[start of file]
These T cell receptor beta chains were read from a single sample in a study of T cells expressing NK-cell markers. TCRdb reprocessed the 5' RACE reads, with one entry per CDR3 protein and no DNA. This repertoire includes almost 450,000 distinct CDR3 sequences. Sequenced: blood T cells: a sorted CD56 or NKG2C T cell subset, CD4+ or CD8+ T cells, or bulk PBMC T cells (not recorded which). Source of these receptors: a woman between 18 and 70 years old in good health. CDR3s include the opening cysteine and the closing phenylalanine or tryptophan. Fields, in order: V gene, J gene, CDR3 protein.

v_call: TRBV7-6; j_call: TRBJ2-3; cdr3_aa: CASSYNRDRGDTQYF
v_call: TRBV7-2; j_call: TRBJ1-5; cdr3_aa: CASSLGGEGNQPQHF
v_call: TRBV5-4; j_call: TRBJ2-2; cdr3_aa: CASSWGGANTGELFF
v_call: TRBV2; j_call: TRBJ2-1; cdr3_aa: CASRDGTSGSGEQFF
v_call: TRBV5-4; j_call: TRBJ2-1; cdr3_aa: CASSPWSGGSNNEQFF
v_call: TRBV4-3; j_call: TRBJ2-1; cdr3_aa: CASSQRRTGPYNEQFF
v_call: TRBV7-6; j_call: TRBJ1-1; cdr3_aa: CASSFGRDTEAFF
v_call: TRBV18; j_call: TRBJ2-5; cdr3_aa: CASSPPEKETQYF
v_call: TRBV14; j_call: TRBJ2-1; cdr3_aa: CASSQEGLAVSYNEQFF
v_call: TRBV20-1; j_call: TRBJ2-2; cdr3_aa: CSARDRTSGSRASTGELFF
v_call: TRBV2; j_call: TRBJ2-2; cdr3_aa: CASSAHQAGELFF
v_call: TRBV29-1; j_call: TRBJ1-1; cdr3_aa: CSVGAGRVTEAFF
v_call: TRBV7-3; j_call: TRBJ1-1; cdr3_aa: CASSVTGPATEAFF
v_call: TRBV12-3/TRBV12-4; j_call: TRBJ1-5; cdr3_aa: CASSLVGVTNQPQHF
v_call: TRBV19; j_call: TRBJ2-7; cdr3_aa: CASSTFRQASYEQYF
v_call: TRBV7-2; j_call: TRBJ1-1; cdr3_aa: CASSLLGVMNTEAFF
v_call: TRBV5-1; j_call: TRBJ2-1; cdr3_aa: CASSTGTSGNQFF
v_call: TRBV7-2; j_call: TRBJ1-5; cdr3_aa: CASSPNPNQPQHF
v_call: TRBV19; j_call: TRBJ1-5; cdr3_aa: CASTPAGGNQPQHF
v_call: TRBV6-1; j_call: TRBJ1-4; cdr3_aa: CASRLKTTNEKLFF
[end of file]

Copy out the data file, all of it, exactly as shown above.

These T cell receptor beta chains were read from a single sample in a study of T cells expressing NK-cell markers. TCRdb reprocessed the 5' RACE reads, with one entry per CDR3 protein and no DNA. This repertoire includes almost 450,000 distinct CDR3 sequences. Sequenced: blood T cells: a sorted CD56 or NKG2C T cell subset, CD4+ or CD8+ T cells, or bulk PBMC T cells (not recorded which). Source of these receptors: a woman between 18 and 70 years old in good health. CDR3s include the opening cysteine and the closing phenylalanine or tryptophan. Fields, in order: V gene, J gene, CDR3 protein.

v_call: TRBV7-6; j_call: TRBJ2-3; cdr3_aa: CASSYNRDRGDTQYF
v_call: TRBV7-2; j_call: TRBJ1-5; cdr3_aa: CASSLGGEGNQPQHF
v_call: TRBV5-4; j_call: TRBJ2-2; cdr3_aa: CASSWGGANTGELFF
v_call: TRBV2; j_call: TRBJ2-1; cdr3_aa: CASRDGTSGSGEQFF
v_call: TRBV5-4; j_call: TRBJ2-1; cdr3_aa: CASSPWSGGSNNEQFF
v_call: TRBV4-3; j_call: TRBJ2-1; cdr3_aa: CASSQRRTGPYNEQFF
v_call: TRBV7-6; j_call: TRBJ1-1; cdr3_aa: CASSFGRDTEAFF
v_call: TRBV18; j_call: TRBJ2-5; cdr3_aa: CASSPPEKETQYF
v_call: TRBV14; j_call: TRBJ2-1; cdr3_aa: CASSQEGLAVSYNEQFF
v_call: TRBV20-1; j_call: TRBJ2-2; cdr3_aa: CSARDRTSGSRASTGELFF
v_call: TRBV2; j_call: TRBJ2-2; cdr3_aa: CASSAHQAGELFF
v_call: TRBV29-1; j_call: TRBJ1-1; cdr3_aa: CSVGAGRVTEAFF
v_call: TRBV7-3; j_call: TRBJ1-1; cdr3_aa: CASSVTGPATEAFF
v_call: TRBV12-3/TRBV12-4; j_call: TRBJ1-5; cdr3_aa: CASSLVGVTNQPQHF
v_call: TRBV19; j_call: TRBJ2-7; cdr3_aa: CASSTFRQASYEQYF
v_call: TRBV7-2; j_call: TRBJ1-1; cdr3_aa: CASSLLGVMNTEAFF
v_call: TRBV5-1; j_call: TRBJ2-1; cdr3_aa: CASSTGTSGNQFF
v_call: TRBV7-2; j_call: TRBJ1-5; cdr3_aa: CASSPNPNQPQHF
v_call: TRBV19; j_call: TRBJ1-5; cdr3_aa: CASTPAGGNQPQHF
v_call: TRBV6-1; j_call: TRBJ1-4; cdr3_aa: CASRLKTTNEKLFF